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Art & Design

Great art and design can decorate, educate, advocate, inspire, and challenge. At its core, art is about expression. Women’s creativity has impacted the art world, and the world at large, by challenging viewers to see the beauty and injustice of the world from their perspective.

Collection Objects

Learn the stories behind these objects or explore more American women artists and their art in the collections

Two life-size colored pencil drawings of the same woman in two outfits - one conservative, one colorful and form-fitting - flank a mirror where the viewer can see themselves reflected in the middle.

Judith Baca's "Las Tres Marías" Includes You

A vibrant palette and daub-like forms commingle in a vertical stripe pattern to conjure fleeting elements of the landscape.

Alma Thomas, A Hero of Abstract Expressionism

Helen Keller’s Lost Watch

Helen Keller's Watch

Two busts of self-portrait of artist Janine Antoni - one made of white soap, one made of chocolate. Her features have been worn down by bathing the soap and licking the chocolate.

Self-Portraits Made of Soap and Chocolate

A white cup and saucer depicting an abstract outdoor scene. Image is on both inside and outside of cup. The saucer has brown stripes around the rim.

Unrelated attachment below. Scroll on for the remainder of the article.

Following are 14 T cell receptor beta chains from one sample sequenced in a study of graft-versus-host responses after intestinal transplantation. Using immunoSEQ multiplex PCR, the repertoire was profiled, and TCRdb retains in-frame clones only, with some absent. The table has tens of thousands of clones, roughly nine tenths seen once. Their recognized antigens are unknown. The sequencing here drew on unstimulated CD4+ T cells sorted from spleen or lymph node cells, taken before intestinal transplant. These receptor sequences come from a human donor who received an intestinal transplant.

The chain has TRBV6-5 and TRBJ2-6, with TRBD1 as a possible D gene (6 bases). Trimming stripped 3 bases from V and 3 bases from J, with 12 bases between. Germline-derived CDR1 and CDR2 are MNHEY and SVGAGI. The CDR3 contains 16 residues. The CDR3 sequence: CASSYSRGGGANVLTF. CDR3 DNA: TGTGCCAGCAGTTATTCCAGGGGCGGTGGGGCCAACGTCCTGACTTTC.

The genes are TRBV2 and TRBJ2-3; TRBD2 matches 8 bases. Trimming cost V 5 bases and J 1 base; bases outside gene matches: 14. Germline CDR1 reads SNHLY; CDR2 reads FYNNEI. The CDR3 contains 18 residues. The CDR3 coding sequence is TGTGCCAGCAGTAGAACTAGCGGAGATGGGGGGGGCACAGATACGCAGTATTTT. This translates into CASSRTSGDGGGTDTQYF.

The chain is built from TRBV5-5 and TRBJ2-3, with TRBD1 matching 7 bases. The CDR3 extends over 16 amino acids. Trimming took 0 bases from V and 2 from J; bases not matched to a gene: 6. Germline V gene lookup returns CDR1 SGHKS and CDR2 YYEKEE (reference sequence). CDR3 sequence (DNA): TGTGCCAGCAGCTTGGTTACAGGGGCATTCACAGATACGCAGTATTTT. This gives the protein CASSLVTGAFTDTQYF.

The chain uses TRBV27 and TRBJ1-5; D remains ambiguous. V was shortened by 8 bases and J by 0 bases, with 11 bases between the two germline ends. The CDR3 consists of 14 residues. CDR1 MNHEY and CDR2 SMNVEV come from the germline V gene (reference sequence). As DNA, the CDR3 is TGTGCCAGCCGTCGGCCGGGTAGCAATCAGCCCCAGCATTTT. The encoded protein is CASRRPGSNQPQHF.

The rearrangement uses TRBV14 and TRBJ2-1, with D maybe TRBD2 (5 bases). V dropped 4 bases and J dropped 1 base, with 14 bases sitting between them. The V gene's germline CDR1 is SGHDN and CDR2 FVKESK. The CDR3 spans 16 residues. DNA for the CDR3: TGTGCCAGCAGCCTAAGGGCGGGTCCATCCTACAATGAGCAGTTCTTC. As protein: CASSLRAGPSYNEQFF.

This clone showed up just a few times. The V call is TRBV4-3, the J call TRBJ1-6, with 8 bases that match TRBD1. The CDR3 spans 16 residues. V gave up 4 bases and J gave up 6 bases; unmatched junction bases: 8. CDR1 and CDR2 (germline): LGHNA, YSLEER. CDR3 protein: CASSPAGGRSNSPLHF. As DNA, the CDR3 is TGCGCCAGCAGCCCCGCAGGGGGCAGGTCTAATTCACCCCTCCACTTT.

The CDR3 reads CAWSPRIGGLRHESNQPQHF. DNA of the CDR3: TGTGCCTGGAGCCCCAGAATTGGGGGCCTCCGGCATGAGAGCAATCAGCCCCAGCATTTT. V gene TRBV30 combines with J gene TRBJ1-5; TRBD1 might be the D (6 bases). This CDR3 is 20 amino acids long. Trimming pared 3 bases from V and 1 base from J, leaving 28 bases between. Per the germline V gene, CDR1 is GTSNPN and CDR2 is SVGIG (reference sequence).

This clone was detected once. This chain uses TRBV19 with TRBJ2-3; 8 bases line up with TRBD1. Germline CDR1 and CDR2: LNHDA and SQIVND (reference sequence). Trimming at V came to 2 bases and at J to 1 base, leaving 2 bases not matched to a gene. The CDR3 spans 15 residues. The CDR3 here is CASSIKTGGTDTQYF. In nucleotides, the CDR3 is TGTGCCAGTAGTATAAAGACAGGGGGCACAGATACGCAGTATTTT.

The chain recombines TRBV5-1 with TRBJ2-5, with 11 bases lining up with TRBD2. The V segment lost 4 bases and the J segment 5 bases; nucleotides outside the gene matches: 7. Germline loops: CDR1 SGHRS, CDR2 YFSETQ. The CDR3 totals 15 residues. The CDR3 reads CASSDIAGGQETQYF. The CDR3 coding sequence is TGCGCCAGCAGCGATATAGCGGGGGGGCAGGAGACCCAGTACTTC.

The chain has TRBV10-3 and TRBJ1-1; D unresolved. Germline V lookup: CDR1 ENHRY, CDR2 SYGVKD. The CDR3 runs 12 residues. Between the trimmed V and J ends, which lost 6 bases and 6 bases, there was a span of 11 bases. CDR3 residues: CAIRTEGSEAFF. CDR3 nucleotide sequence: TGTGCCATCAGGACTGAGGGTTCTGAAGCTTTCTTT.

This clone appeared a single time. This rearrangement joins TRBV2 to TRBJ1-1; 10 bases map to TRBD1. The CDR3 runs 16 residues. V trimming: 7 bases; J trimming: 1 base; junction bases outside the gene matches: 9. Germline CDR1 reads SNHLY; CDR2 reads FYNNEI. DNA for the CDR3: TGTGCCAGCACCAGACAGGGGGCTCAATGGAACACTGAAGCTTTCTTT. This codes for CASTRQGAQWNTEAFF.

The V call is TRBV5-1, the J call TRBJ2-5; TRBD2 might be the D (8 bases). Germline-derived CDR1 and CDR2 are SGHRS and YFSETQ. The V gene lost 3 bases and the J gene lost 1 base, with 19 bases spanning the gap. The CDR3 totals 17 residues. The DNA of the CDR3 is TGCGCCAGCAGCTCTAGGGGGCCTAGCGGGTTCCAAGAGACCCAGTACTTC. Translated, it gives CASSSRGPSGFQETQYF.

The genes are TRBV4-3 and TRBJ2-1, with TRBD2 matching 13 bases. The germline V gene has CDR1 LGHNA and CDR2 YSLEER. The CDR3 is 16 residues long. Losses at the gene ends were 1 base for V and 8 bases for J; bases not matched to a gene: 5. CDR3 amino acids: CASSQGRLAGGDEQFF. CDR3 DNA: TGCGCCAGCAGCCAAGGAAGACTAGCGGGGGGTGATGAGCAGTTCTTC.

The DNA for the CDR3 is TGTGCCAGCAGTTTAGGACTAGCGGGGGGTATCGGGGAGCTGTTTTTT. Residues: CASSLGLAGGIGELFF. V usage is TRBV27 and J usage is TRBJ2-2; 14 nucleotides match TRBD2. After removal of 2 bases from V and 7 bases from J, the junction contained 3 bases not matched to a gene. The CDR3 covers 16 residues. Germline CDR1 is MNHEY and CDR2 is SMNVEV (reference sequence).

Industrial Designer Belle Kogan Merged Sophistication with Affordability

Romaine Brooks portrays herself in the dark colors of a man's outfit, her eyes veiled under the shadow of her hat brim.

Artist Romaine Brooks Challenged Gender Norms

Conversation Kit

Let's Talk! Native Women and Civic Action Conversation Kit
Native Women and Civic Action Teaching and Discussion Guide

Grades 8–12. Time: Variable (1–4 class periods). Aligned to CCSS and C3 standards.

In this lesson plan, students will learn how different women artists, including Jaune Quick-to-See Smith, Shan Goshorn, and Matika Wilbur, have used their art to bring attention to important issues that have affected marginalized people. Students will also look at, and use, art as a tool to explore new perspectives and think about it as a way to create change or take informed action.


Interview with Amy Sherald, winner of first prize at "The Outwin Boochever 2016" for her painting titled "Miss Everything (Unsuppressed Deliverance)." Michelle Obama selected Sherald, to create her official portrait for the Smithsonian's National Portrait Gallery.

The REDress Project, an outdoor art installation by artist Jaime Black (Métis), features empty red dresses. Black hopes to draw attention to the gendered and racialized nature of violent crimes against Native women and to evoke a presence through the marking of absence. 

Mandy Van Heuvelen, a cultural interpreter coordinator at the Smithsonian's National Museum of the American Indian, shares the story of contemporary Native artist Nora Naranjo Morse.

Maya Lin's lifelong concern for the environment is at the core of her projects and site-specific works, including "Folding the Chesapeake," her installation at the Smithsonian American Art Museum's Renwick Gallery in the Wonder exhibition (November 13, 2015 – July 10, 2016).

Smithsonian American Women book cover.

Smithsonian American Women

Remarkable objects and stories of strength, ingenuity, and vision from the National Collection.

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